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Safety Saves – Justin Doble

The month September begins with Labor Day, a day to honor those like you and I, who work for a living; who make this country's wheels turn. Labor Day is also the “official” end of summer. This means the roads and sidewalks will be crowded with kids and parents navigating their way through towns and country roads, some for the first time. Remember when you returned to school after summer break? Your mind was on anything but school. I know mine was!

Knowing that the kids are probably not thinking much about safety, we have to watch out for them, especially in school zones and at the bus stops. Big children, little children, and even adults will now be using crosswalks, sidewalks, and driveways around our schools. Watch for reduced speed limits in these zones in the morning and afternoon, and obey them. I know that many of you will have commuted to work long before school has started, but be cautious nonetheless. There are always those days you have to wait for the equipment dealer or parts store to open.

And let us not forget about those big yellow buses. Everyday across the country, nearly 500,000 buses carry more than 25 million students to and from school and related activities. With so many kids taking the bus, bus drivers have a tough job. I cannot imagine having 50 kids in the back of my bus screaming and laughing while I am trying to drive through traffic. And yet with all the school buses on the road across America on any given day, they continue to be the safest vehicles on the road and one of the safest modes of transportation overall. Kids are even safer riding in a school bus than they are riding in a car with their parents.

With that in mind, give school buses some extra room. Keep a close look out for stopped buses, flashing red lights, and the kid that waits until the last second to catch the bus and darts from one side of the street to the other. Also watch out for the impatient driver in your rear-view mirror that isn’t driving as cautious as you and is late for work or school. There are a lot of new drivers that got their licenses over the summer and are eager to get to school and show off their ride to their friends.

With fall on the horizon, expect frequent weather changes on your commute. Rain and fog can hamper your ability to see and break if a hazard arises. When was the last time you had to think about hydroplaning while driving? Well if history has taught us anything, it is to expect the unexpected in Montana. You just never know what kind of weather you are going to get. It may be a good time to change those weather cracked wiper blades after a long hot summer of smearing bug guts across your windshield. Now is a good time to check your tires and swap out that set with 40,000 miles on them. There are few things I enjoy more than a fresh set of tires going into winter.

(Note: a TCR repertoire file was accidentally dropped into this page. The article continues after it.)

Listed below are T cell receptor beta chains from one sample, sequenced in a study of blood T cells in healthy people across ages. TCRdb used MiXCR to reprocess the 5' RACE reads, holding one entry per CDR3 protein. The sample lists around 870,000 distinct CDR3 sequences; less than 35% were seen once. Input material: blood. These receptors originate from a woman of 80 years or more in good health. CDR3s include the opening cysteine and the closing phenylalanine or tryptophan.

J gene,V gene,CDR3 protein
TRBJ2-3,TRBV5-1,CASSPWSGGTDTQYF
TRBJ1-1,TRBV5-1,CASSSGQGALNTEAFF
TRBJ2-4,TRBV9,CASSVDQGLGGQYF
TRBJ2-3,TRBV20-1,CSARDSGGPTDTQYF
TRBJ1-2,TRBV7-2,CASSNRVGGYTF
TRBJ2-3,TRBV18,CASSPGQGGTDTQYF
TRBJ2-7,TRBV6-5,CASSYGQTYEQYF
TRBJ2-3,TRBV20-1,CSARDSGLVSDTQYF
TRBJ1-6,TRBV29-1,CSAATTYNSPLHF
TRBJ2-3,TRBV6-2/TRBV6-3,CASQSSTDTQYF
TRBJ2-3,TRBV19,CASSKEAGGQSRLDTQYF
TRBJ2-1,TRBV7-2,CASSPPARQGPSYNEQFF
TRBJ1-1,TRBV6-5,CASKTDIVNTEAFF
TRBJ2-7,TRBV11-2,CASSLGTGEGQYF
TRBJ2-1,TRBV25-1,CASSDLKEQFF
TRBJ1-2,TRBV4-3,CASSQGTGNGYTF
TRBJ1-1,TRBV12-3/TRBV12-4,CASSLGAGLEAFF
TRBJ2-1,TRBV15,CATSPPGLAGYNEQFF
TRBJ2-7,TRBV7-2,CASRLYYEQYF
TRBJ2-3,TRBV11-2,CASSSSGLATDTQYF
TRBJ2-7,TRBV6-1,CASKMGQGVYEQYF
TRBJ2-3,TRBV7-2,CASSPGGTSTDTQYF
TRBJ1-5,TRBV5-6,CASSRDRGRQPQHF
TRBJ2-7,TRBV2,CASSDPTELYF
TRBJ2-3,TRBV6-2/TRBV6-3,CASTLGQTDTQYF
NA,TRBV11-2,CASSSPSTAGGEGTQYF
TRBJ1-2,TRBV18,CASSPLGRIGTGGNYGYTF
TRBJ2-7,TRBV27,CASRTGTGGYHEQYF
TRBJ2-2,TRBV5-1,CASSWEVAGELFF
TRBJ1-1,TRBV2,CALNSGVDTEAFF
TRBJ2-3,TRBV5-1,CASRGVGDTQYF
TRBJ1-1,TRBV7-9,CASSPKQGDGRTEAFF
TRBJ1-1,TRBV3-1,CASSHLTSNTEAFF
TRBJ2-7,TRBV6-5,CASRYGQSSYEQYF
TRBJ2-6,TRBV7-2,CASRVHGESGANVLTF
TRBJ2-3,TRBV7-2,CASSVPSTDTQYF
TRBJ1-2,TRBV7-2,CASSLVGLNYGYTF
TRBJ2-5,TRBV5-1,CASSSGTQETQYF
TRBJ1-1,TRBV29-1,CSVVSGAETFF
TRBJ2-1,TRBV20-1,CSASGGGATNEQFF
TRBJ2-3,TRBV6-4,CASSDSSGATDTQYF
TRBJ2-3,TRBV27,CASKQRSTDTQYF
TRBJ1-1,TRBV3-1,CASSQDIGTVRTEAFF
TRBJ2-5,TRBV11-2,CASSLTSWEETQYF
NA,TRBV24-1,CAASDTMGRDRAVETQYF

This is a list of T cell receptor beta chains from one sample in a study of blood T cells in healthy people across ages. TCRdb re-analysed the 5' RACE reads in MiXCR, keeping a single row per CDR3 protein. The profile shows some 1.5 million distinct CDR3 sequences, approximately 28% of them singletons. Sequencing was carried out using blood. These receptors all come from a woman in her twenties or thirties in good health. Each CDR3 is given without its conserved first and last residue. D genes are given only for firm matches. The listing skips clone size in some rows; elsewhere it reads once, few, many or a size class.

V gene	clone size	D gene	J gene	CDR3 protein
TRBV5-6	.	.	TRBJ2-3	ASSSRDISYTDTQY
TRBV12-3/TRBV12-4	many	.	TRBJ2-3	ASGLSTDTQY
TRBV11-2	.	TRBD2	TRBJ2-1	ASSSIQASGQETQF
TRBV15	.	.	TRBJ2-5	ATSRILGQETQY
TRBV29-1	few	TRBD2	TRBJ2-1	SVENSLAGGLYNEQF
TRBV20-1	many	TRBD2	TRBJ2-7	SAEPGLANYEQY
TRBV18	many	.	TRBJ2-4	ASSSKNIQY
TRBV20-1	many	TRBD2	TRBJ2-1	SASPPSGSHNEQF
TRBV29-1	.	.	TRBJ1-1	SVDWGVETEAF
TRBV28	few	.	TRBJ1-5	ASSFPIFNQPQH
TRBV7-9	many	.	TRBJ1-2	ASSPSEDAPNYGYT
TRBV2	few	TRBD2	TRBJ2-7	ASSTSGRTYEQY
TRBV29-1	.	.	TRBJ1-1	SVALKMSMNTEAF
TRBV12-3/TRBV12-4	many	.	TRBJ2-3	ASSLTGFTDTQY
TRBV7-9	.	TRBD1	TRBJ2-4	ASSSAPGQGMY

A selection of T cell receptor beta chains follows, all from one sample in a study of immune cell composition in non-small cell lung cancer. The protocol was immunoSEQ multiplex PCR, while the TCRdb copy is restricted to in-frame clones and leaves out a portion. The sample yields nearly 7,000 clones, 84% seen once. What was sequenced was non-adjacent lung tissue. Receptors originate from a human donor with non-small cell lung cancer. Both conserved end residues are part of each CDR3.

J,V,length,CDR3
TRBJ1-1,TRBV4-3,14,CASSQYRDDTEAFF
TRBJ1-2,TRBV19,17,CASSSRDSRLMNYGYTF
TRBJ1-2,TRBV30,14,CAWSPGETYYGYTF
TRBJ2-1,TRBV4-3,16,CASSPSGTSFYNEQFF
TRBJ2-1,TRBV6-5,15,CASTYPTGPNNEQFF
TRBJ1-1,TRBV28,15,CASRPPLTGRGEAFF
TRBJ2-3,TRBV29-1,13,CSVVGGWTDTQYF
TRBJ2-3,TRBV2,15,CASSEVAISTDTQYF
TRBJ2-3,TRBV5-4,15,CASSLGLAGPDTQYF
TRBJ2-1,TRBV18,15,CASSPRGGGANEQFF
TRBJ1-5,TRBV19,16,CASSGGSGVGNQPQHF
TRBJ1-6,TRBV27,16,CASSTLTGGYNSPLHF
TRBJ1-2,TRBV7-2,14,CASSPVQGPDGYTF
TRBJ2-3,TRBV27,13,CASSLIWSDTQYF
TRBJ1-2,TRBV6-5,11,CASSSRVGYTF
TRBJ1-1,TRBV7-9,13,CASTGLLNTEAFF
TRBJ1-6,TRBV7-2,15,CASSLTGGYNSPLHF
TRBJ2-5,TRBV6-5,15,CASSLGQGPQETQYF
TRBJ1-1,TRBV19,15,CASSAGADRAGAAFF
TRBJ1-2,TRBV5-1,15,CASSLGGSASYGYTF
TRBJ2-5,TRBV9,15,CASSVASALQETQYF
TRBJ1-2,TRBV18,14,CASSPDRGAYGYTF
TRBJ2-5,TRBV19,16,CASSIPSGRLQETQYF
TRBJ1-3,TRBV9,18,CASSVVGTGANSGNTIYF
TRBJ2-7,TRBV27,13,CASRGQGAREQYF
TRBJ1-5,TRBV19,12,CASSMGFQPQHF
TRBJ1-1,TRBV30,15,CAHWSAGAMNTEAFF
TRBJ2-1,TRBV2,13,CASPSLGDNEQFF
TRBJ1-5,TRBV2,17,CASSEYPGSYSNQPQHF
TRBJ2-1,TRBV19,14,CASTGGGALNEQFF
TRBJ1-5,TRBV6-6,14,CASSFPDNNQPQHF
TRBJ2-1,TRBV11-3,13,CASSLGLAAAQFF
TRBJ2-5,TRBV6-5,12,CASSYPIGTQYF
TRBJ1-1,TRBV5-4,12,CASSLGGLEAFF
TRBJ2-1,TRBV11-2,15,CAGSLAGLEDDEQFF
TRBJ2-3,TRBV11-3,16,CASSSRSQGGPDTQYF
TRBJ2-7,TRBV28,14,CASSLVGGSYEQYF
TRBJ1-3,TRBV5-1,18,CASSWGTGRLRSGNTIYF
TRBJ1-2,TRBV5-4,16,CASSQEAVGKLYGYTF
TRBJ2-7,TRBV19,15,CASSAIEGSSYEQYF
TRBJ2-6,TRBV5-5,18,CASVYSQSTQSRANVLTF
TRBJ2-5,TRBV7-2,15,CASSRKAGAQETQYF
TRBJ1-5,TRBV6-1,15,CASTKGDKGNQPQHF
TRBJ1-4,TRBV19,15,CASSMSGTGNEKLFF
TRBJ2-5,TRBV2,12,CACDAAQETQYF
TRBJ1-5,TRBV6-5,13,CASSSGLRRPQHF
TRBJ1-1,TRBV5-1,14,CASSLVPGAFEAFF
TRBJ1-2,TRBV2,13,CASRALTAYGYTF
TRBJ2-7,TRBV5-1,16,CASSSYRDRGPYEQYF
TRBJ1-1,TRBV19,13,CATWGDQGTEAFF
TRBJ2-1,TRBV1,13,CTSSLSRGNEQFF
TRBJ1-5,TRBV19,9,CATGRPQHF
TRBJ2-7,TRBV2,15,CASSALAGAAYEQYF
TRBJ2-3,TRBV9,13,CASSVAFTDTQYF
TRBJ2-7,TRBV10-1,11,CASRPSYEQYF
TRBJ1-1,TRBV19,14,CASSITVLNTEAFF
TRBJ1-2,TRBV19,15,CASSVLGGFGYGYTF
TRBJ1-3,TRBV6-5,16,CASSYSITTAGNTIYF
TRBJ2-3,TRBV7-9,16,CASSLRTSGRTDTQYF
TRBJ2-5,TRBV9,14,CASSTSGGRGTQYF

The highways and county roads may have a few less Subaru’s on them with summer coming to a close, but with September upon us bow season is now in full swing. Expect pickup trucks, ATV’s & UTV’s to be found everywhere on our county roads and wide spots and trail heads. Maybe even the occasional hunter decked out in full camo walking a forest road just before daylight. Hunting season can also push critters to move locations more than usual. An entire herd of elk crossing the road in front of you is a common scene in our state this time of year. It seems in Montana, as soon as you mitigate 1 risk, another arises. So be sure to keep a sharp eye out for changes in road conditions and an increase in morning and afternoon traffic. For those of you taking a little time off to chase some deer or elk, I wish you good luck. It seems the woods have never been more crowded. But there are still some good places to get out and be successful. With that I will leave you. Take care of one another out there, in the woods and on the road. Look out for one another. And remember, $afety $aves!!!

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